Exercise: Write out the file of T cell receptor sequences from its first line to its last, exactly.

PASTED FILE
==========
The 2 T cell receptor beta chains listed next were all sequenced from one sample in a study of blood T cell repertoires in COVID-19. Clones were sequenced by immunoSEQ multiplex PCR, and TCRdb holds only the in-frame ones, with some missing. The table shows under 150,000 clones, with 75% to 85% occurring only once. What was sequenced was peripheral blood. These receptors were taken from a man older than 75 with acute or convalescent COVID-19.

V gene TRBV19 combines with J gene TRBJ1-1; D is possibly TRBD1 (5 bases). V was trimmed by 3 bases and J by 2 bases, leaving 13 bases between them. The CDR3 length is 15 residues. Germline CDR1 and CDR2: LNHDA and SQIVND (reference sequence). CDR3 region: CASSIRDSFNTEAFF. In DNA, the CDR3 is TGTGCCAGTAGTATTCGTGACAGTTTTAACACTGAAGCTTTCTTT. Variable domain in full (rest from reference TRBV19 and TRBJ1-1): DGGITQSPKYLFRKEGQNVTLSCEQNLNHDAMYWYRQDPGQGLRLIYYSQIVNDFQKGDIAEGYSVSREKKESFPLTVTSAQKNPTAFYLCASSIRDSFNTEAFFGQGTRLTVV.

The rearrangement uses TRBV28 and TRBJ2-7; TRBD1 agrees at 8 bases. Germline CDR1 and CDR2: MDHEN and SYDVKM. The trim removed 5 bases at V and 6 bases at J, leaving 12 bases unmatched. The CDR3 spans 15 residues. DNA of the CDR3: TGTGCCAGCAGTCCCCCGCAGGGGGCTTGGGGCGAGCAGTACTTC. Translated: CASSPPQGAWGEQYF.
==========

The 2 T cell receptor beta chains listed next were all sequenced from one sample in a study of blood T cell repertoires in COVID-19. Clones were sequenced by immunoSEQ multiplex PCR, and TCRdb holds only the in-frame ones, with some missing. The table shows under 150,000 clones, with 75% to 85% occurring only once. What was sequenced was peripheral blood. These receptors were taken from a man older than 75 with acute or convalescent COVID-19.

V gene TRBV19 combines with J gene TRBJ1-1; D is possibly TRBD1 (5 bases). V was trimmed by 3 bases and J by 2 bases, leaving 13 bases between them. The CDR3 length is 15 residues. Germline CDR1 and CDR2: LNHDA and SQIVND (reference sequence). CDR3 region: CASSIRDSFNTEAFF. In DNA, the CDR3 is TGTGCCAGTAGTATTCGTGACAGTTTTAACACTGAAGCTTTCTTT. Variable domain in full (rest from reference TRBV19 and TRBJ1-1): DGGITQSPKYLFRKEGQNVTLSCEQNLNHDAMYWYRQDPGQGLRLIYYSQIVNDFQKGDIAEGYSVSREKKESFPLTVTSAQKNPTAFYLCASSIRDSFNTEAFFGQGTRLTVV.

The rearrangement uses TRBV28 and TRBJ2-7; TRBD1 agrees at 8 bases. Germline CDR1 and CDR2: MDHEN and SYDVKM. The trim removed 5 bases at V and 6 bases at J, leaving 12 bases unmatched. The CDR3 spans 15 residues. DNA of the CDR3: TGTGCCAGCAGTCCCCCGCAGGGGGCTTGGGGCGAGCAGTACTTC. Translated: CASSPPQGAWGEQYF.